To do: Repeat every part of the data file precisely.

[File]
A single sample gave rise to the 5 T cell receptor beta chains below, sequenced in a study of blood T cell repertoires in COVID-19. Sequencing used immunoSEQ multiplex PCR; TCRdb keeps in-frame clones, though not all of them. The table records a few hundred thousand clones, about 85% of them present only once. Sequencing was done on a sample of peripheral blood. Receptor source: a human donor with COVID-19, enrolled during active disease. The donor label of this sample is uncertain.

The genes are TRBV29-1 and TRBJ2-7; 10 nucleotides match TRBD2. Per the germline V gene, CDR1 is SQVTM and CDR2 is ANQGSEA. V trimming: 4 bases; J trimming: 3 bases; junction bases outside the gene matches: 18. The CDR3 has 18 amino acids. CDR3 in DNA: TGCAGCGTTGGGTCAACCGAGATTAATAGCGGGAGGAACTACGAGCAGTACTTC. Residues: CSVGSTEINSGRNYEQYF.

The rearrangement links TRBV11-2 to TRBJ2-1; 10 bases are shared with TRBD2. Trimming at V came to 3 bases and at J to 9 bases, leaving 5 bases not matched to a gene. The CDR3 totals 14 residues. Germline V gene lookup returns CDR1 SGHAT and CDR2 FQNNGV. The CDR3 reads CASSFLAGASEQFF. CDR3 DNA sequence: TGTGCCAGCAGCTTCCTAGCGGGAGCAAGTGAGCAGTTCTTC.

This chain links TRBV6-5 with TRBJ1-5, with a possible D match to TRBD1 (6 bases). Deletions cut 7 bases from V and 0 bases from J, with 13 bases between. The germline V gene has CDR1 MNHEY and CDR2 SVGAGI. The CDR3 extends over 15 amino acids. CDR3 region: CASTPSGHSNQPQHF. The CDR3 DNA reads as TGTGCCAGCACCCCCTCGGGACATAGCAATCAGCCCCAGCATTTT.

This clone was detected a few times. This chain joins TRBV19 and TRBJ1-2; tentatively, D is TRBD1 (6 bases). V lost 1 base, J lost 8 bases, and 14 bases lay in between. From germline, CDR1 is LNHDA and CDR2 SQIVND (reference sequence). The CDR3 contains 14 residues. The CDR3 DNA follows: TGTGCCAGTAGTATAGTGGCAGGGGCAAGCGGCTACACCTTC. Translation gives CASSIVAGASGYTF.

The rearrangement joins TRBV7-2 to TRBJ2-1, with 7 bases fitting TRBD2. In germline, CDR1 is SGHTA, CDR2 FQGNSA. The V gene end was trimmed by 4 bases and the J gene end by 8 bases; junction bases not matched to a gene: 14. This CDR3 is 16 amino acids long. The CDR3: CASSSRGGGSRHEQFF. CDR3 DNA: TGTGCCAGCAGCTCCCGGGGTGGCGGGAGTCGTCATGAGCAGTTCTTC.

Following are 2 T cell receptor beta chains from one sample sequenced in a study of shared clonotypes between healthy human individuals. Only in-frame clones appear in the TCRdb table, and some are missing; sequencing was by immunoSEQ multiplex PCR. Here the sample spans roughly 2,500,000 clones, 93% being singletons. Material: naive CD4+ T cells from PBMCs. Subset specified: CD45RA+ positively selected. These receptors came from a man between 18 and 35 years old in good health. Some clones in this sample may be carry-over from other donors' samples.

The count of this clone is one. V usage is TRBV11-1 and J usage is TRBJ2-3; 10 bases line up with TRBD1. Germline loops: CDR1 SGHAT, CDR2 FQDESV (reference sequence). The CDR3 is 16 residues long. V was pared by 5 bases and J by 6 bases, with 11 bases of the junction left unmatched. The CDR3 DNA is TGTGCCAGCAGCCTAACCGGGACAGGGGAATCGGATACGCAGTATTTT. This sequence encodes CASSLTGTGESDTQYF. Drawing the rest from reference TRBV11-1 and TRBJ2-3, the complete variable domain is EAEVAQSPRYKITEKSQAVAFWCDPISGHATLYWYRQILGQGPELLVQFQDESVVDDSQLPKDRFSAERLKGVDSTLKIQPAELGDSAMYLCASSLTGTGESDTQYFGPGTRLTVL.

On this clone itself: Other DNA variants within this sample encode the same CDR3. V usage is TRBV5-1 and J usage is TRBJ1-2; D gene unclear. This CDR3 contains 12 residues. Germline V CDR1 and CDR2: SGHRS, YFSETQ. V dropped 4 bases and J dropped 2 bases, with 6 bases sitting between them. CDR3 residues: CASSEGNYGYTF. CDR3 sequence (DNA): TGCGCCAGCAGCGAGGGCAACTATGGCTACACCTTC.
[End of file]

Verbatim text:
A single sample gave rise to the 5 T cell receptor beta chains below, sequenced in a study of blood T cell repertoires in COVID-19. Sequencing used immunoSEQ multiplex PCR; TCRdb keeps in-frame clones, though not all of them. The table records a few hundred thousand clones, about 85% of them present only once. Sequencing was done on a sample of peripheral blood. Receptor source: a human donor with COVID-19, enrolled during active disease. The donor label of this sample is uncertain.

The genes are TRBV29-1 and TRBJ2-7; 10 nucleotides match TRBD2. Per the germline V gene, CDR1 is SQVTM and CDR2 is ANQGSEA. V trimming: 4 bases; J trimming: 3 bases; junction bases outside the gene matches: 18. The CDR3 has 18 amino acids. CDR3 in DNA: TGCAGCGTTGGGTCAACCGAGATTAATAGCGGGAGGAACTACGAGCAGTACTTC. Residues: CSVGSTEINSGRNYEQYF.

The rearrangement links TRBV11-2 to TRBJ2-1; 10 bases are shared with TRBD2. Trimming at V came to 3 bases and at J to 9 bases, leaving 5 bases not matched to a gene. The CDR3 totals 14 residues. Germline V gene lookup returns CDR1 SGHAT and CDR2 FQNNGV. The CDR3 reads CASSFLAGASEQFF. CDR3 DNA sequence: TGTGCCAGCAGCTTCCTAGCGGGAGCAAGTGAGCAGTTCTTC.

This chain links TRBV6-5 with TRBJ1-5, with a possible D match to TRBD1 (6 bases). Deletions cut 7 bases from V and 0 bases from J, with 13 bases between. The germline V gene has CDR1 MNHEY and CDR2 SVGAGI. The CDR3 extends over 15 amino acids. CDR3 region: CASTPSGHSNQPQHF. The CDR3 DNA reads as TGTGCCAGCACCCCCTCGGGACATAGCAATCAGCCCCAGCATTTT.

This clone was detected a few times. This chain joins TRBV19 and TRBJ1-2; tentatively, D is TRBD1 (6 bases). V lost 1 base, J lost 8 bases, and 14 bases lay in between. From germline, CDR1 is LNHDA and CDR2 SQIVND (reference sequence). The CDR3 contains 14 residues. The CDR3 DNA follows: TGTGCCAGTAGTATAGTGGCAGGGGCAAGCGGCTACACCTTC. Translation gives CASSIVAGASGYTF.

The rearrangement joins TRBV7-2 to TRBJ2-1, with 7 bases fitting TRBD2. In germline, CDR1 is SGHTA, CDR2 FQGNSA. The V gene end was trimmed by 4 bases and the J gene end by 8 bases; junction bases not matched to a gene: 14. This CDR3 is 16 amino acids long. The CDR3: CASSSRGGGSRHEQFF. CDR3 DNA: TGTGCCAGCAGCTCCCGGGGTGGCGGGAGTCGTCATGAGCAGTTCTTC.

Following are 2 T cell receptor beta chains from one sample sequenced in a study of shared clonotypes between healthy human individuals. Only in-frame clones appear in the TCRdb table, and some are missing; sequencing was by immunoSEQ multiplex PCR. Here the sample spans roughly 2,500,000 clones, 93% being singletons. Material: naive CD4+ T cells from PBMCs. Subset specified: CD45RA+ positively selected. These receptors came from a man between 18 and 35 years old in good health. Some clones in this sample may be carry-over from other donors' samples.

The count of this clone is one. V usage is TRBV11-1 and J usage is TRBJ2-3; 10 bases line up with TRBD1. Germline loops: CDR1 SGHAT, CDR2 FQDESV (reference sequence). The CDR3 is 16 residues long. V was pared by 5 bases and J by 6 bases, with 11 bases of the junction left unmatched. The CDR3 DNA is TGTGCCAGCAGCCTAACCGGGACAGGGGAATCGGATACGCAGTATTTT. This sequence encodes CASSLTGTGESDTQYF. Drawing the rest from reference TRBV11-1 and TRBJ2-3, the complete variable domain is EAEVAQSPRYKITEKSQAVAFWCDPISGHATLYWYRQILGQGPELLVQFQDESVVDDSQLPKDRFSAERLKGVDSTLKIQPAELGDSAMYLCASSLTGTGESDTQYFGPGTRLTVL.

On this clone itself: Other DNA variants within this sample encode the same CDR3. V usage is TRBV5-1 and J usage is TRBJ1-2; D gene unclear. This CDR3 contains 12 residues. Germline V CDR1 and CDR2: SGHRS, YFSETQ. V dropped 4 bases and J dropped 2 bases, with 6 bases sitting between them. CDR3 residues: CASSEGNYGYTF. CDR3 sequence (DNA): TGCGCCAGCAGCGAGGGCAACTATGGCTACACCTTC.